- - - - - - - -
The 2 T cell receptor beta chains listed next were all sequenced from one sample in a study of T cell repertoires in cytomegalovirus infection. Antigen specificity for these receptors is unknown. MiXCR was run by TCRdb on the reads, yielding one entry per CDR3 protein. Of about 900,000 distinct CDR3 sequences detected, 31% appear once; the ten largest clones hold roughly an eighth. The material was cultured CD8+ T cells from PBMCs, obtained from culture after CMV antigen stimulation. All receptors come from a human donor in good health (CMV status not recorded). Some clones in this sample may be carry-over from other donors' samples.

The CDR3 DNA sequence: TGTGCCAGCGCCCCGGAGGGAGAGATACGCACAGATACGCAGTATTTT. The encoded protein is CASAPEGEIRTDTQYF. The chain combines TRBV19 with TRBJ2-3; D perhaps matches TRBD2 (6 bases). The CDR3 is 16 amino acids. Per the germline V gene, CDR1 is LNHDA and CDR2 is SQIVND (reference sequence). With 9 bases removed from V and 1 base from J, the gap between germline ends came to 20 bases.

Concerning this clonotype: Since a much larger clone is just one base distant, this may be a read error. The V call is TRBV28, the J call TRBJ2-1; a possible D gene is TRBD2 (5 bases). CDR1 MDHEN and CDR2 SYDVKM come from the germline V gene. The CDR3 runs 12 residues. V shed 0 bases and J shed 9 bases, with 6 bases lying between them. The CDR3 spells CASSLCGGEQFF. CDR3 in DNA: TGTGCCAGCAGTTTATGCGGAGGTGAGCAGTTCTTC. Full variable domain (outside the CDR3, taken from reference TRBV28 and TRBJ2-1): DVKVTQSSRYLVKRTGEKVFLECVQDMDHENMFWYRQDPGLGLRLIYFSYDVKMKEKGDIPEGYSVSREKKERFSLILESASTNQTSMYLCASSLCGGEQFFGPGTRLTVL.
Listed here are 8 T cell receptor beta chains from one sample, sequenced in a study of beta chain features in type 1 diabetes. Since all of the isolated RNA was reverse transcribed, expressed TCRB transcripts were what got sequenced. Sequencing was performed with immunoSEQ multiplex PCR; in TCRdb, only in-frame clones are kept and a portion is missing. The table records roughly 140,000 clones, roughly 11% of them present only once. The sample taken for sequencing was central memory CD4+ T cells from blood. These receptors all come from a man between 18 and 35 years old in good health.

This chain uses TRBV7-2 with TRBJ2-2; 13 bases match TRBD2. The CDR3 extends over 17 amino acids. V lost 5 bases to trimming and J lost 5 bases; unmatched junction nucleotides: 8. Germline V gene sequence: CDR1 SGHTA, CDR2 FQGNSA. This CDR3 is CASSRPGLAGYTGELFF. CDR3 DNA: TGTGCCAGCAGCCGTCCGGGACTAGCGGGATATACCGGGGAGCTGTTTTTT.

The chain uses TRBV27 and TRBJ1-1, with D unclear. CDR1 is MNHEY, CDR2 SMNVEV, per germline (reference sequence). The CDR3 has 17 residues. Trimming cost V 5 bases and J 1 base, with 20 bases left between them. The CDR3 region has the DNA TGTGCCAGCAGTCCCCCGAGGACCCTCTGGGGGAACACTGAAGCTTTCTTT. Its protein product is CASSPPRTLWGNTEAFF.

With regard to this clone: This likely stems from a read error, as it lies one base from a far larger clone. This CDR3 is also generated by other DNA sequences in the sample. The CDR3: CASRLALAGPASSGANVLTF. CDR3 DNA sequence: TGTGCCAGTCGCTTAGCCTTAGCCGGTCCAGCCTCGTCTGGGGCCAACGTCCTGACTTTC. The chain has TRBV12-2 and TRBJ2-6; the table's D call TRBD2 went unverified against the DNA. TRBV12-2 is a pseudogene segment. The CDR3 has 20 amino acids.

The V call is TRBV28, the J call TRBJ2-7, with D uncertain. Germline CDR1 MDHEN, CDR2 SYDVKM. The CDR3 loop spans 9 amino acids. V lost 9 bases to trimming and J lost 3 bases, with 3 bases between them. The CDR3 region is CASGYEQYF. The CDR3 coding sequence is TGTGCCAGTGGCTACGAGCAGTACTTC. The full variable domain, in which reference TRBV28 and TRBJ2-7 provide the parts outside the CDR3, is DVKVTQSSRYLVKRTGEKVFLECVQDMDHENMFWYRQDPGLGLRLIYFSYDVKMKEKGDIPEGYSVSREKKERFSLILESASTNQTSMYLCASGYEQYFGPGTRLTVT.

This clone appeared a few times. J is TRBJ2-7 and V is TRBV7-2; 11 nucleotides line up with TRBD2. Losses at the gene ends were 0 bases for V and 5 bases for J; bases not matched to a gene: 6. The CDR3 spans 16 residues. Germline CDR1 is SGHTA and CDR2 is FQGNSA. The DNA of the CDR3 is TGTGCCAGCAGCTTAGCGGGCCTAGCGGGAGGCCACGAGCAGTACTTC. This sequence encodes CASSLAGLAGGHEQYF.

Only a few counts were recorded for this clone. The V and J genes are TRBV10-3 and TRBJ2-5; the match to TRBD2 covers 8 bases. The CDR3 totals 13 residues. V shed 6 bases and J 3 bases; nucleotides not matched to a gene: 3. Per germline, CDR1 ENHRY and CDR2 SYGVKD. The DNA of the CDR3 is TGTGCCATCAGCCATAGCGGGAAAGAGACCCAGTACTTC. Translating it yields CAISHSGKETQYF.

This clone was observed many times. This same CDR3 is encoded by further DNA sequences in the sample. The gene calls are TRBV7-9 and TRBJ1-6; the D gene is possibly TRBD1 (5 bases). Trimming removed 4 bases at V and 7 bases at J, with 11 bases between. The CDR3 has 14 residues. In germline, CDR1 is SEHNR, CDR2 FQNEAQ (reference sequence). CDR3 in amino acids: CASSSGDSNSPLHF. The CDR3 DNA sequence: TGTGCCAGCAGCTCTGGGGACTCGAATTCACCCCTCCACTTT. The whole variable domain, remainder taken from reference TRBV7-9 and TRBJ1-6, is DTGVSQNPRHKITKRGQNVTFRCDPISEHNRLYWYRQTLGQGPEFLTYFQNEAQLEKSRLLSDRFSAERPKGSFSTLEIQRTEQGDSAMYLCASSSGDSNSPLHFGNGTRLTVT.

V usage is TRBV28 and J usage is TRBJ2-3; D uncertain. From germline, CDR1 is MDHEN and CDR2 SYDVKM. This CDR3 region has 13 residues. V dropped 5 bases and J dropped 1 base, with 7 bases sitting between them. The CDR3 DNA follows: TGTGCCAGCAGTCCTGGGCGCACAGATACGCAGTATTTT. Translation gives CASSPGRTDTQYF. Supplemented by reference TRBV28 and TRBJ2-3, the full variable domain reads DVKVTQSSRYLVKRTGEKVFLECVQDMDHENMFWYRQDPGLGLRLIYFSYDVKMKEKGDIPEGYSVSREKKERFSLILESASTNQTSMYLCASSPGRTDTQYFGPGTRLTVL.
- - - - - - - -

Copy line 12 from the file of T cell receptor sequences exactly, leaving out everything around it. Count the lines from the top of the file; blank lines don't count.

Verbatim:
V usage is TRBV28 and J usage is TRBJ2-3; D uncertain. From germline, CDR1 is MDHEN and CDR2 SYDVKM. This CDR3 region has 13 residues. V dropped 5 bases and J dropped 1 base, with 7 bases sitting between them. The CDR3 DNA follows: TGTGCCAGCAGTCCTGGGCGCACAGATACGCAGTATTTT. Translation gives CASSPGRTDTQYF. Supplemented by reference TRBV28 and TRBJ2-3, the full variable domain reads DVKVTQSSRYLVKRTGEKVFLECVQDMDHENMFWYRQDPGLGLRLIYFSYDVKMKEKGDIPEGYSVSREKKERFSLILESASTNQTSMYLCASSPGRTDTQYFGPGTRLTVL.